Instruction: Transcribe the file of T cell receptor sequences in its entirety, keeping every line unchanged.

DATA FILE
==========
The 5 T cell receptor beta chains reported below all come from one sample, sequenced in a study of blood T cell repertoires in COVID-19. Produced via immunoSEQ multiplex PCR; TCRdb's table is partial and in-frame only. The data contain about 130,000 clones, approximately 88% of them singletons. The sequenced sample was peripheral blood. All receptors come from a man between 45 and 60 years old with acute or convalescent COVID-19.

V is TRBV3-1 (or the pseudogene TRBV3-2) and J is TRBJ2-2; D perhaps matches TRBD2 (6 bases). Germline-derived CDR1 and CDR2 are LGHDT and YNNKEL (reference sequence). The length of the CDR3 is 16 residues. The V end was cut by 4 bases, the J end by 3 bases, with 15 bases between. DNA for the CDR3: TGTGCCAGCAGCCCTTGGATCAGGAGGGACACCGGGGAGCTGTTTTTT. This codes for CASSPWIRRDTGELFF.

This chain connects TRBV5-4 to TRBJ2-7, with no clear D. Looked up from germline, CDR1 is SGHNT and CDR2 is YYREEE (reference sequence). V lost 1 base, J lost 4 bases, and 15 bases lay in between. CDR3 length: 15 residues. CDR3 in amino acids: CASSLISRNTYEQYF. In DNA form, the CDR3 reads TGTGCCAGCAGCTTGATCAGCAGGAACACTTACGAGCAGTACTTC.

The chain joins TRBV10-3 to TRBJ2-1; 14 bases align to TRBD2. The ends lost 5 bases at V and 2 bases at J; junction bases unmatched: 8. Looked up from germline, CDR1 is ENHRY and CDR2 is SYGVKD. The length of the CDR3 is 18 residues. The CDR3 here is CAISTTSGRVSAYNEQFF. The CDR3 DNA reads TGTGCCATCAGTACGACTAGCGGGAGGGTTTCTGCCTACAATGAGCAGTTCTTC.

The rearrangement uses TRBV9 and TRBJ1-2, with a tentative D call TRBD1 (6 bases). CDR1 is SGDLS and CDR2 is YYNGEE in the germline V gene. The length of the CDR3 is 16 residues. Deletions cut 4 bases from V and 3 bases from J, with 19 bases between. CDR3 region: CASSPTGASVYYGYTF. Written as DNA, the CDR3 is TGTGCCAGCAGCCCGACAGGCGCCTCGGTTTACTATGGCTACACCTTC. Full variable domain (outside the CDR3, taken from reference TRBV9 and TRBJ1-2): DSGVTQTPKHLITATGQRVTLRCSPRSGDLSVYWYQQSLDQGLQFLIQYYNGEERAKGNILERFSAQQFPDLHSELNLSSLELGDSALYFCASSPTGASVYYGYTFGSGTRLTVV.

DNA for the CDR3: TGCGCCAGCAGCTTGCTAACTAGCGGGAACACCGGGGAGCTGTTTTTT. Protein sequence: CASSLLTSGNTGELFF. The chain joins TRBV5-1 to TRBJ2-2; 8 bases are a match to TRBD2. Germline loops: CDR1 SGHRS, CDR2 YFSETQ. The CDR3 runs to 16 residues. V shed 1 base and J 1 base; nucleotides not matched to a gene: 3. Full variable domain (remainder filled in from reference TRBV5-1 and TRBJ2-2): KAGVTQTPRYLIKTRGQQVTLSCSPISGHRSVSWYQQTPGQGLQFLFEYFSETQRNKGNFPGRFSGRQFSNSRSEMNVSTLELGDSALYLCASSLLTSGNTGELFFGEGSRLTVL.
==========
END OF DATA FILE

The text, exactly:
The 5 T cell receptor beta chains reported below all come from one sample, sequenced in a study of blood T cell repertoires in COVID-19. Produced via immunoSEQ multiplex PCR; TCRdb's table is partial and in-frame only. The data contain about 130,000 clones, approximately 88% of them singletons. The sequenced sample was peripheral blood. All receptors come from a man between 45 and 60 years old with acute or convalescent COVID-19.

V is TRBV3-1 (or the pseudogene TRBV3-2) and J is TRBJ2-2; D perhaps matches TRBD2 (6 bases). Germline-derived CDR1 and CDR2 are LGHDT and YNNKEL (reference sequence). The length of the CDR3 is 16 residues. The V end was cut by 4 bases, the J end by 3 bases, with 15 bases between. DNA for the CDR3: TGTGCCAGCAGCCCTTGGATCAGGAGGGACACCGGGGAGCTGTTTTTT. This codes for CASSPWIRRDTGELFF.

This chain connects TRBV5-4 to TRBJ2-7, with no clear D. Looked up from germline, CDR1 is SGHNT and CDR2 is YYREEE (reference sequence). V lost 1 base, J lost 4 bases, and 15 bases lay in between. CDR3 length: 15 residues. CDR3 in amino acids: CASSLISRNTYEQYF. In DNA form, the CDR3 reads TGTGCCAGCAGCTTGATCAGCAGGAACACTTACGAGCAGTACTTC.

The chain joins TRBV10-3 to TRBJ2-1; 14 bases align to TRBD2. The ends lost 5 bases at V and 2 bases at J; junction bases unmatched: 8. Looked up from germline, CDR1 is ENHRY and CDR2 is SYGVKD. The length of the CDR3 is 18 residues. The CDR3 here is CAISTTSGRVSAYNEQFF. The CDR3 DNA reads TGTGCCATCAGTACGACTAGCGGGAGGGTTTCTGCCTACAATGAGCAGTTCTTC.

The rearrangement uses TRBV9 and TRBJ1-2, with a tentative D call TRBD1 (6 bases). CDR1 is SGDLS and CDR2 is YYNGEE in the germline V gene. The length of the CDR3 is 16 residues. Deletions cut 4 bases from V and 3 bases from J, with 19 bases between. CDR3 region: CASSPTGASVYYGYTF. Written as DNA, the CDR3 is TGTGCCAGCAGCCCGACAGGCGCCTCGGTTTACTATGGCTACACCTTC. Full variable domain (outside the CDR3, taken from reference TRBV9 and TRBJ1-2): DSGVTQTPKHLITATGQRVTLRCSPRSGDLSVYWYQQSLDQGLQFLIQYYNGEERAKGNILERFSAQQFPDLHSELNLSSLELGDSALYFCASSPTGASVYYGYTFGSGTRLTVV.

DNA for the CDR3: TGCGCCAGCAGCTTGCTAACTAGCGGGAACACCGGGGAGCTGTTTTTT. Protein sequence: CASSLLTSGNTGELFF. The chain joins TRBV5-1 to TRBJ2-2; 8 bases are a match to TRBD2. Germline loops: CDR1 SGHRS, CDR2 YFSETQ. The CDR3 runs to 16 residues. V shed 1 base and J 1 base; nucleotides not matched to a gene: 3. Full variable domain (remainder filled in from reference TRBV5-1 and TRBJ2-2): KAGVTQTPRYLIKTRGQQVTLSCSPISGHRSVSWYQQTPGQGLQFLFEYFSETQRNKGNFPGRFSGRQFSNSRSEMNVSTLELGDSALYLCASSLLTSGNTGELFFGEGSRLTVL.